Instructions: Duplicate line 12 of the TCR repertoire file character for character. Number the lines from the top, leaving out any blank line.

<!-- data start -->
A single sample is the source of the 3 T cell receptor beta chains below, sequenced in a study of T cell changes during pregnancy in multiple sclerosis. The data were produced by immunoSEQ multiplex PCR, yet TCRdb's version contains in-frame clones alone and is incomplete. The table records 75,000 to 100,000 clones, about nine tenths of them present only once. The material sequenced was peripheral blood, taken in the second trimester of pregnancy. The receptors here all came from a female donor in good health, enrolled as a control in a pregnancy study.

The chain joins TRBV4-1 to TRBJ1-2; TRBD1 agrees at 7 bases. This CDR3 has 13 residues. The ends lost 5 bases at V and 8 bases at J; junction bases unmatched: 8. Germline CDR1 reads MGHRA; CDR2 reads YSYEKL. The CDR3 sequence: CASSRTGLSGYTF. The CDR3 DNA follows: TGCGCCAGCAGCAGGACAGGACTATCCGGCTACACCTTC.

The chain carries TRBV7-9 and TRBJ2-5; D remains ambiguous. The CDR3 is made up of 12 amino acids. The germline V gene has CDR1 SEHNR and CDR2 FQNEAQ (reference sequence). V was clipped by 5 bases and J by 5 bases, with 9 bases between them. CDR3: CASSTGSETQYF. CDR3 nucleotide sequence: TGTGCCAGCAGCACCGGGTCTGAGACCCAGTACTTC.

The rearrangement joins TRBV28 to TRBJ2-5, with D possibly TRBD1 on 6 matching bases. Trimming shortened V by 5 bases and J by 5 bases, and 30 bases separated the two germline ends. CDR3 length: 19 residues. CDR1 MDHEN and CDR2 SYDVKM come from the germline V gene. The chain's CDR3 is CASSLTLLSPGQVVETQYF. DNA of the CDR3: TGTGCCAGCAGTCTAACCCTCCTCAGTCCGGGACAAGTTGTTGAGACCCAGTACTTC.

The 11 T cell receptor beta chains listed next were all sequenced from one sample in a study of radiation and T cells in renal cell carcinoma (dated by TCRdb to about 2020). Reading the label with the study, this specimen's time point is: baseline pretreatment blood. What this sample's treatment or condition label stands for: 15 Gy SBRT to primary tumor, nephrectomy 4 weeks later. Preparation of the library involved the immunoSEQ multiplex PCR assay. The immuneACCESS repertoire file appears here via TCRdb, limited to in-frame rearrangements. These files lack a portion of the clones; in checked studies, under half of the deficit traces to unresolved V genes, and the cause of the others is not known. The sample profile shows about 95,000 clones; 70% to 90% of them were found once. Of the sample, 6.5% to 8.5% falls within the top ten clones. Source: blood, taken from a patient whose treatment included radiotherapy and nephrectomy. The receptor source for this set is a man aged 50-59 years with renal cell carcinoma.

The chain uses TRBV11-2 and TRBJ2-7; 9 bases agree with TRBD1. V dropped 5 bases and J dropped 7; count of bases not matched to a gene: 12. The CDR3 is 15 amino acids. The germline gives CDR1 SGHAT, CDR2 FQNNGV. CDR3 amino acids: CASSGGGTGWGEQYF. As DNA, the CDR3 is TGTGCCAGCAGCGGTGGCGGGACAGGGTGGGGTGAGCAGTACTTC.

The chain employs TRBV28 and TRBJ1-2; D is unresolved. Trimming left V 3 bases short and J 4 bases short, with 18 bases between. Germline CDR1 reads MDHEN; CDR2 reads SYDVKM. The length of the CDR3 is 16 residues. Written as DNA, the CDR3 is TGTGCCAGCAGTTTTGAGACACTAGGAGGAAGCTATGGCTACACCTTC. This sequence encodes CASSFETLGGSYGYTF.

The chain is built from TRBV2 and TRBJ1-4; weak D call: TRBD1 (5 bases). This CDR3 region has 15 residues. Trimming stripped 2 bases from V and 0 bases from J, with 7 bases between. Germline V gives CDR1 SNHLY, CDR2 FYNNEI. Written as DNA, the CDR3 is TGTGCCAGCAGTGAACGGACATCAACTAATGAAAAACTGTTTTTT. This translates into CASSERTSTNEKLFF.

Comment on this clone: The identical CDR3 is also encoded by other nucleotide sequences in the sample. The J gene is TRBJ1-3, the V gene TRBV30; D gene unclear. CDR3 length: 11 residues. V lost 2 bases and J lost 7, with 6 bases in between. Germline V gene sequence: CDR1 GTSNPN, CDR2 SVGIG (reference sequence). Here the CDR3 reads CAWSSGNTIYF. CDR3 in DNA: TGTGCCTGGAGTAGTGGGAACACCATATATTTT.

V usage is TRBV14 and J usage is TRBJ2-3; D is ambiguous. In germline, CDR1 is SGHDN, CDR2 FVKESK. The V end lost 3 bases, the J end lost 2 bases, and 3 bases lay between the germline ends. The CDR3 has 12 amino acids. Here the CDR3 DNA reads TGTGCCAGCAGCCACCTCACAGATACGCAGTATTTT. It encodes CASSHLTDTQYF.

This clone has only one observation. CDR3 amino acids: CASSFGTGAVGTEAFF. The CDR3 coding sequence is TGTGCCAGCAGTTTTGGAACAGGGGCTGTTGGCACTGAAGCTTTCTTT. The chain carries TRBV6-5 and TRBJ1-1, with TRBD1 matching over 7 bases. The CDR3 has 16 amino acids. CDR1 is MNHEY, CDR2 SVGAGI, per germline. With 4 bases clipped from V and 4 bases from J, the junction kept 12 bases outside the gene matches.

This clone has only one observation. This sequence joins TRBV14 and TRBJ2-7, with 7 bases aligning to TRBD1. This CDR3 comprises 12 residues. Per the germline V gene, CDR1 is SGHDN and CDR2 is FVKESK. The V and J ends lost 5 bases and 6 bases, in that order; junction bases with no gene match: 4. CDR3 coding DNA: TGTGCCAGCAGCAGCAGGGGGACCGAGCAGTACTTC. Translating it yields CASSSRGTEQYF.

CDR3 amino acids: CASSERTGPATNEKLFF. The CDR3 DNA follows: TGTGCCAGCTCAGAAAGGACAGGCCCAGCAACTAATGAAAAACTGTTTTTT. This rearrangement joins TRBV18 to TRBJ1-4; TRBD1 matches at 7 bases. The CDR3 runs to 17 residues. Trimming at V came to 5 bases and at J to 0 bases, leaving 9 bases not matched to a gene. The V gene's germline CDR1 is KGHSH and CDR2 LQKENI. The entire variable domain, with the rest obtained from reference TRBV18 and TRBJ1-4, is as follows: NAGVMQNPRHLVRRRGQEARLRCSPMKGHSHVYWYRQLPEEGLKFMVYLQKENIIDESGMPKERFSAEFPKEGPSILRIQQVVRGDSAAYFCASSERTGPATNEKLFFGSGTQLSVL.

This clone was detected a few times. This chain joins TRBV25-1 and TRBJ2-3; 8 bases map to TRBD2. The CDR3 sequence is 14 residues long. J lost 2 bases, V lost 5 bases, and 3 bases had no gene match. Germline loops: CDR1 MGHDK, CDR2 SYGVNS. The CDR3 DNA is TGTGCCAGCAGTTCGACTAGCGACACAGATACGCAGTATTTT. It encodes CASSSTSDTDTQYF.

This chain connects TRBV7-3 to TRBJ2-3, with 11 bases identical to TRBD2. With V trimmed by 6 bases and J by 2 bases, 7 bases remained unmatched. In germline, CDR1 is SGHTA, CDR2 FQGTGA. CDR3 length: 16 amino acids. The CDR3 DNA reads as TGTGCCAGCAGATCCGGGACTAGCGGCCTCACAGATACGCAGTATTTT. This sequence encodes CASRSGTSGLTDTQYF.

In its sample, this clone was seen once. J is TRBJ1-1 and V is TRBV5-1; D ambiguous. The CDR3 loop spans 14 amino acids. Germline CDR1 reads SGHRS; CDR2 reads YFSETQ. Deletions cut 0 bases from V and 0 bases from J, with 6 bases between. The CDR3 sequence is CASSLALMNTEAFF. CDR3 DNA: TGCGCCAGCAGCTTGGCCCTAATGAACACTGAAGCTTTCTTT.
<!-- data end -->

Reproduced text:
This clone has only one observation. This sequence joins TRBV14 and TRBJ2-7, with 7 bases aligning to TRBD1. This CDR3 comprises 12 residues. Per the germline V gene, CDR1 is SGHDN and CDR2 is FVKESK. The V and J ends lost 5 bases and 6 bases, in that order; junction bases with no gene match: 4. CDR3 coding DNA: TGTGCCAGCAGCAGCAGGGGGACCGAGCAGTACTTC. Translating it yields CASSSRGTEQYF.